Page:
Naio Thrips


Naio Thrips (Klambothrips myopori)


Regulatory Status: (N/A)


Naio thrips are insects which attacks the naio, a native tree species that is extremely important to Hawai’i’s ecosystems. Thrips are small sap-sucking insects with feathery wings. They can cause scarring of leaf, flower, and fruit surfaces leading to lethal plant damage. Naio thrips can be found on many Myoporum species, but is especially noticeable on naio (Myoporum sandwicense). The leaf curling and gall formation effects of thrips on naio plants will be noticed before any insects are seen. These thrips are small, less than 1/20th inch long, and are shiny dark brown with a noticeable posterior tube. Immature thrips are similar in shape but are yellow to orange in color. 


klamyo2Naio thrips are causing widespread damage on the popular landscaping Myoporum plants in southern California and the San Francisco area. In Hawaiʻi, this new pest can potentially have devastating effects on our native naio trees which are an important component of lowland and coastal dry forest and comprise roughly one half of the plant biomass of the māmane-naio forest ecosystem.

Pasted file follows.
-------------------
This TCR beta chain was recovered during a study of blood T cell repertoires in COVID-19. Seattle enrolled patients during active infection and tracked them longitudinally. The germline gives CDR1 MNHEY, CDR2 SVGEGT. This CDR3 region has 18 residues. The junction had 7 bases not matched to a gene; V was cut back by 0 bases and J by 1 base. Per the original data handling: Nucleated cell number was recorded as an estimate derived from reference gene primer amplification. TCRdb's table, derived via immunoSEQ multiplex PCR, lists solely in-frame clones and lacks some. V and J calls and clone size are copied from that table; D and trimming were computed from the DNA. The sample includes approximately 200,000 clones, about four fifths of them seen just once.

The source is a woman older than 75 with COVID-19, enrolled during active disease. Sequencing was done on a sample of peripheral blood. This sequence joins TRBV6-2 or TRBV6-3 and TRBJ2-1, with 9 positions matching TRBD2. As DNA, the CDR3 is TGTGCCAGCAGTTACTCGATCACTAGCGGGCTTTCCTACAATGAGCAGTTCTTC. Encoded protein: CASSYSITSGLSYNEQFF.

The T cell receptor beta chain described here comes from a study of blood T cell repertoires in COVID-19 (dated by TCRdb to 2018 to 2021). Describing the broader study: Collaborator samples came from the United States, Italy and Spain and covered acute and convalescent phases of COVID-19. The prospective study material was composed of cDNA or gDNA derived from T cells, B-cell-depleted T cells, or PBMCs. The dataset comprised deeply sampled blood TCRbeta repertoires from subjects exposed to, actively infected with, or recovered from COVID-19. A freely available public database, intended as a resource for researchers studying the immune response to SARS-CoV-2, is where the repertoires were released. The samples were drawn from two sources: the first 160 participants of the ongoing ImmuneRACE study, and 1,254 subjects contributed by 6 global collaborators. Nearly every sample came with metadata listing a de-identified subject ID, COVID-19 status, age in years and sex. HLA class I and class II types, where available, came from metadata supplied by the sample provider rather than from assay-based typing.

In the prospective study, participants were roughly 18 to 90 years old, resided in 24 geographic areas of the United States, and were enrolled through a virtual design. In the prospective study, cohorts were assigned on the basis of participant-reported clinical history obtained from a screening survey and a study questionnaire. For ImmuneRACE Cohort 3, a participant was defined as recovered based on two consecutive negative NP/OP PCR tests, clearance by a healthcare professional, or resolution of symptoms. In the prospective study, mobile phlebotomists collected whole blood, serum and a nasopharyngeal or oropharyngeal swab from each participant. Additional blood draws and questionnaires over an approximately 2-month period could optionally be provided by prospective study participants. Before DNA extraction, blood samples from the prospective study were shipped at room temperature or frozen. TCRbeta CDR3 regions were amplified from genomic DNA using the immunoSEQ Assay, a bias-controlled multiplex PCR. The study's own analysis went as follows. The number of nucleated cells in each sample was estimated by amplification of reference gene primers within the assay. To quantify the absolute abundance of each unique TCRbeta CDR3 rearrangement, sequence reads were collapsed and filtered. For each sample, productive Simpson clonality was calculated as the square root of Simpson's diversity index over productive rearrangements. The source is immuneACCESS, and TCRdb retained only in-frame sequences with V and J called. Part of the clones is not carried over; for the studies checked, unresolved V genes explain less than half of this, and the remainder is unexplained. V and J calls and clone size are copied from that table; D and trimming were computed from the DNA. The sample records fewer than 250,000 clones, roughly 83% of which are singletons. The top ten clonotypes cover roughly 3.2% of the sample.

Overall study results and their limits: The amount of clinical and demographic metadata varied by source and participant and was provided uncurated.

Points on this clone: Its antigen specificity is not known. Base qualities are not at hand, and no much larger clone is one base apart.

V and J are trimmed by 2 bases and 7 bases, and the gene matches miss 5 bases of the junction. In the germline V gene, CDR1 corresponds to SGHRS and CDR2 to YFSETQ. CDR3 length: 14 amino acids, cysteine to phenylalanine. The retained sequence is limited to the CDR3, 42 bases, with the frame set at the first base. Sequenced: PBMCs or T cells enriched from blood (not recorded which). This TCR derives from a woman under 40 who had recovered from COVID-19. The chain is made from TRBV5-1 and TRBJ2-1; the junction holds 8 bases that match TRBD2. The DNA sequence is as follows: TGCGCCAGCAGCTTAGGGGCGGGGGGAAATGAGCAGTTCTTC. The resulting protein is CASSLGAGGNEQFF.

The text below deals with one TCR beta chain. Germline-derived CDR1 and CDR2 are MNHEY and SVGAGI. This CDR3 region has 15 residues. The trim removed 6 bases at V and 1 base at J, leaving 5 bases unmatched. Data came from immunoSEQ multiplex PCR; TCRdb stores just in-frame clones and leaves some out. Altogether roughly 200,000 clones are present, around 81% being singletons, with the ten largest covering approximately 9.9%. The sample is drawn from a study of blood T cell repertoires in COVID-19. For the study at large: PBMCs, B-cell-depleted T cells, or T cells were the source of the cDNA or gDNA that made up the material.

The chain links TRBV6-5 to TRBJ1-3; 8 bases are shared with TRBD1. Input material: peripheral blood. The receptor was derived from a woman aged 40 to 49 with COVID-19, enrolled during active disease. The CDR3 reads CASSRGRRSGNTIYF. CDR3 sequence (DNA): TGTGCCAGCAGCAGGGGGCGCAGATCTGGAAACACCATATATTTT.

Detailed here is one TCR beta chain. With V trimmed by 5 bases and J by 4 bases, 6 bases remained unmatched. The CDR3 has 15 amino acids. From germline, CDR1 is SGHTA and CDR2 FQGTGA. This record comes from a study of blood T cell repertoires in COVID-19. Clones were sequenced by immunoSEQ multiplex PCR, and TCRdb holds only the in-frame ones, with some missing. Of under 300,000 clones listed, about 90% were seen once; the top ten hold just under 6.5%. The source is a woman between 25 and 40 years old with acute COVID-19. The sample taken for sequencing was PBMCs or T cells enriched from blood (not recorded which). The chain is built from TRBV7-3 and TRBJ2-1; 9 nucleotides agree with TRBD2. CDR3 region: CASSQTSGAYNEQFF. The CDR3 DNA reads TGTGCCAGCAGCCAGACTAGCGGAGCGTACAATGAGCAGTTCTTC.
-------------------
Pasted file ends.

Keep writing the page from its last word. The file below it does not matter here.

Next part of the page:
Naio thrips, which are probably native to Australia, can be transported to new areas in infested landscaping plants and locally via the wind. This pest was first noticed on the island of Hawaiʻi in March 2009, and has now spread throughout the Big Island. Naio thrips were also found in O’ahu in 2018. They have not been found on any other islands and preventing the spread is still possible! Please report all sightings of Naio Thrips on O’ahu, Kaua’i, Maui, Lana’i and Moloka’i.

What you can do

If you see this species call 643-PEST and/or visit to report. On Big Island, please note any new sightings and report to If you see this species on O’ahu, report the sighting here. Other actions you can take to reduce the spread of this pest are:

  1. Do not plant naio. For landscaping purposes, plant other native or non-invasive plants! (For healthy landscaping choices visit Plant Pono.)
  2. Monitor your naio plants or naio plants in your surrounding area for thrip damage.
  3. Do not transport naio between islands. 


For additional information, visit


Photos of thrips:

Photos of naio with damage from thrips:

Photos of naio with damage from other species (not naio thrips):